Hi everyone! I have been lurking more than posting these days, but I recently made a discovery I couldn’t keep to myself.
I just love Craigslit. I check it with enthusiasm daily. A few weeks ago a man posted that his wife’s Grandmother’s trunk had been found in the attic and it was full of Victorian clothing. Not just any Victorian clothing I would soon find out, but some as old as 1840. I was stoked. The only thing I didn’t like about the listing was that it said to make an offer, which is something I HATE to do. Not because I’m uncomfortable doing it, but you can never tell if people are going to be offended with what you offer them, weather or not it is a fair or more than fair price.
So I made an offer and he took it! So I drove the 1.5 hrs across the state and picked up my lovely trunk contents (he kept the trunk, which was fine with me!) I am a happy girl!
Here are a few bits of eye candy. See more on my blog!
Finally, I have been able to sit down in my studio and get something accomplished! Lately, it’s been all school, work, and no fun.
This was a fairly simple garment to make. I thought it was to perfect project to get inspired to work on more challenging items.
Something interesting that happened, was me choosing what fabric I wanted to use. I normally choose the pattern first.
The fabric I went with was this great mid-late 1960′s knit with a funky print. I’m really obsessed with the colors in it. I’m pretty sure I found this fabric at a thrift store around 2010 for a dollar or so.
As of now, I’m still at school and I don’t have access to a better picture of the pattern I chose. I actually don’t even remember the number. However, I do know that it’s simplicity and I want to say that the pattern is from 1966. I will update you as soon as I can.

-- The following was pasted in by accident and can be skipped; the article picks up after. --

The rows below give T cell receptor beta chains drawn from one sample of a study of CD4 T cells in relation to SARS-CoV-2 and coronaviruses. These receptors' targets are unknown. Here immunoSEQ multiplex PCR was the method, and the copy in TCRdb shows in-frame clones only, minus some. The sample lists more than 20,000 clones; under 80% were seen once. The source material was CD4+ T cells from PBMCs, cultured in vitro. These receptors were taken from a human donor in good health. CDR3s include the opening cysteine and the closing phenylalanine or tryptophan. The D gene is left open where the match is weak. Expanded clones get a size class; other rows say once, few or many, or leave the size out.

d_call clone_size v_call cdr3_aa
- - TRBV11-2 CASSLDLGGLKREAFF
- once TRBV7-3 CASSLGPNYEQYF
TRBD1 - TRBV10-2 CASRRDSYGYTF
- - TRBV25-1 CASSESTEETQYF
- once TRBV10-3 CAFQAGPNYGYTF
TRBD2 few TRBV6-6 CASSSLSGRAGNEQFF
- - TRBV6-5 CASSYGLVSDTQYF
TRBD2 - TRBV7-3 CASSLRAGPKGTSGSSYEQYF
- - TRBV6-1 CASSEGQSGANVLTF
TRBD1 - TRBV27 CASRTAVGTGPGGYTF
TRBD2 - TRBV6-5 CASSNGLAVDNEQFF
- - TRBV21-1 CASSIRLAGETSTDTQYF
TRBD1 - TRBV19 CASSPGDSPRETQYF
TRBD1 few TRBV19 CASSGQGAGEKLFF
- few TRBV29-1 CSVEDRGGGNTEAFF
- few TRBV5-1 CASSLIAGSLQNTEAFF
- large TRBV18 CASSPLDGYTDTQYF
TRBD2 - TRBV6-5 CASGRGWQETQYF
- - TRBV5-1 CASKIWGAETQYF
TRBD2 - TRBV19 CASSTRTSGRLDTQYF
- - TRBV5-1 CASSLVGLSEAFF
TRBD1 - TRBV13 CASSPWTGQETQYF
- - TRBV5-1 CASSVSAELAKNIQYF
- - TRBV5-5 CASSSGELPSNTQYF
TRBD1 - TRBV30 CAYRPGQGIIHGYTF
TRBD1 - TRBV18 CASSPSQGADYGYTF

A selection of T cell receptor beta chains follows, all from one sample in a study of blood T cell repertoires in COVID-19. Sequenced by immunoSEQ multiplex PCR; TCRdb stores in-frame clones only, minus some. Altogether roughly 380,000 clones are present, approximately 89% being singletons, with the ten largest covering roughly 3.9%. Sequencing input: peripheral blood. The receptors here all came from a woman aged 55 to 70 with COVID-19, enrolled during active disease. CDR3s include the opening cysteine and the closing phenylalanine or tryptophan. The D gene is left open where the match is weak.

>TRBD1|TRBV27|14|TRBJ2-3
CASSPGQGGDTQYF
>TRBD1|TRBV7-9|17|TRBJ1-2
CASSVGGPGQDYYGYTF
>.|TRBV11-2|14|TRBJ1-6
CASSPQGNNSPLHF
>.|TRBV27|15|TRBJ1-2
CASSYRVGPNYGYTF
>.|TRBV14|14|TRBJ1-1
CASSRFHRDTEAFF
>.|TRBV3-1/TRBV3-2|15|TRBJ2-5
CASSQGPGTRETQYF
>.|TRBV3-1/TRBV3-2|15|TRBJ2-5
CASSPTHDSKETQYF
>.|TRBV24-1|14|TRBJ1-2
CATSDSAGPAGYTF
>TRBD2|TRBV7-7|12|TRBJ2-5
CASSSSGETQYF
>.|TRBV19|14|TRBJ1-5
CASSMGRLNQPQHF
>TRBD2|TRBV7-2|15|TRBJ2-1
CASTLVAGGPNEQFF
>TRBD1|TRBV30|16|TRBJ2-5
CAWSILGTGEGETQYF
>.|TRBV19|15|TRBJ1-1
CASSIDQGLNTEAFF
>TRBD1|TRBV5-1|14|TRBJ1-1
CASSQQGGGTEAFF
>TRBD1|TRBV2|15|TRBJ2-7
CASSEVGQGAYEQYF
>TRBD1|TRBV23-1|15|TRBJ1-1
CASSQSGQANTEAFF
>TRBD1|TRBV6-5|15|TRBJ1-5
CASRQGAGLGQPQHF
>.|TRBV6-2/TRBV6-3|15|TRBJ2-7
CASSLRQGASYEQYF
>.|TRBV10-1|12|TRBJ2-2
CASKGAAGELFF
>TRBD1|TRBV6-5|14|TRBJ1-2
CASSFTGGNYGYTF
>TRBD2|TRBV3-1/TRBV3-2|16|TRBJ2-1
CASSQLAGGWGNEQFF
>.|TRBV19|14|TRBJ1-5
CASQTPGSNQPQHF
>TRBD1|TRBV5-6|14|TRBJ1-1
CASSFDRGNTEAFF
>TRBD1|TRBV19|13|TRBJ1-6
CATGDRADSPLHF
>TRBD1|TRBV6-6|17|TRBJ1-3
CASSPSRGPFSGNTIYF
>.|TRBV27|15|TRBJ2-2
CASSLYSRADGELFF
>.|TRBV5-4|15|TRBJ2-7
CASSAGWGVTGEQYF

Like I mentioned before this was a fairly simple garment to create. I went with view 5 (red dress above). Something that I could easily wear during cold or warm weather. It’s actually something I always try to keep in mind when I make something.
I suppose the most challenging part of making the dress was gathering the knit material. It took me two attempts because the thread kept on breaking. The other challenging bit was making sure that the stripes matched. I think I did an alright job (;
Here’s the dress paired with a 1980′s stretchy belt because it fit me a bit big. Excuse the messy hair, it was extremely windy!
For more pictures and to see how I “styled” my dress check it out on my blog, Through the Alley
A few weeks ago I decided to begin sewing this years summer wardrobe and I just finished another garment – Retro Butterick B5708, a sweet early 50s dress. I used a deep blue cotton with a weaving pattern that looks like wood grain and a white poly blend for the lining of the bodice. The dress is very pretty but the pattern has a few issues. The bows can be tied multiple ways, for example off-the-shoulder or the way I did it. That’s a very nice idea but the problem is that all these variants use the same pattern. This results in a much to wide neckline when you tie the dress on the shoulders. I therefore sewed several darts and it’s ok like this but still a bit too revealing… apart from that I was not happy with how the darts looked like and decided to use embroidery to cover them up. My boyfriend created a very pretty Art Nouveau/ Rick Griffin inspired pattern and so I stitched for the first time in several years and am very happy with it. The second problem is that there is too much fabric at the lower end of the costal arch, there is a small fold at the back and front of the dress. Others had the same problem with this pattern and the version on the Butterick website looks not quite right as well… as the bodice consists of three parts I have no clue how to take it in, does anyone have an idea? However, I still like the dress a lot and look forward to wearing it when summer arrives!
More about my sewing projects on my blog, Draped in Cloudlets.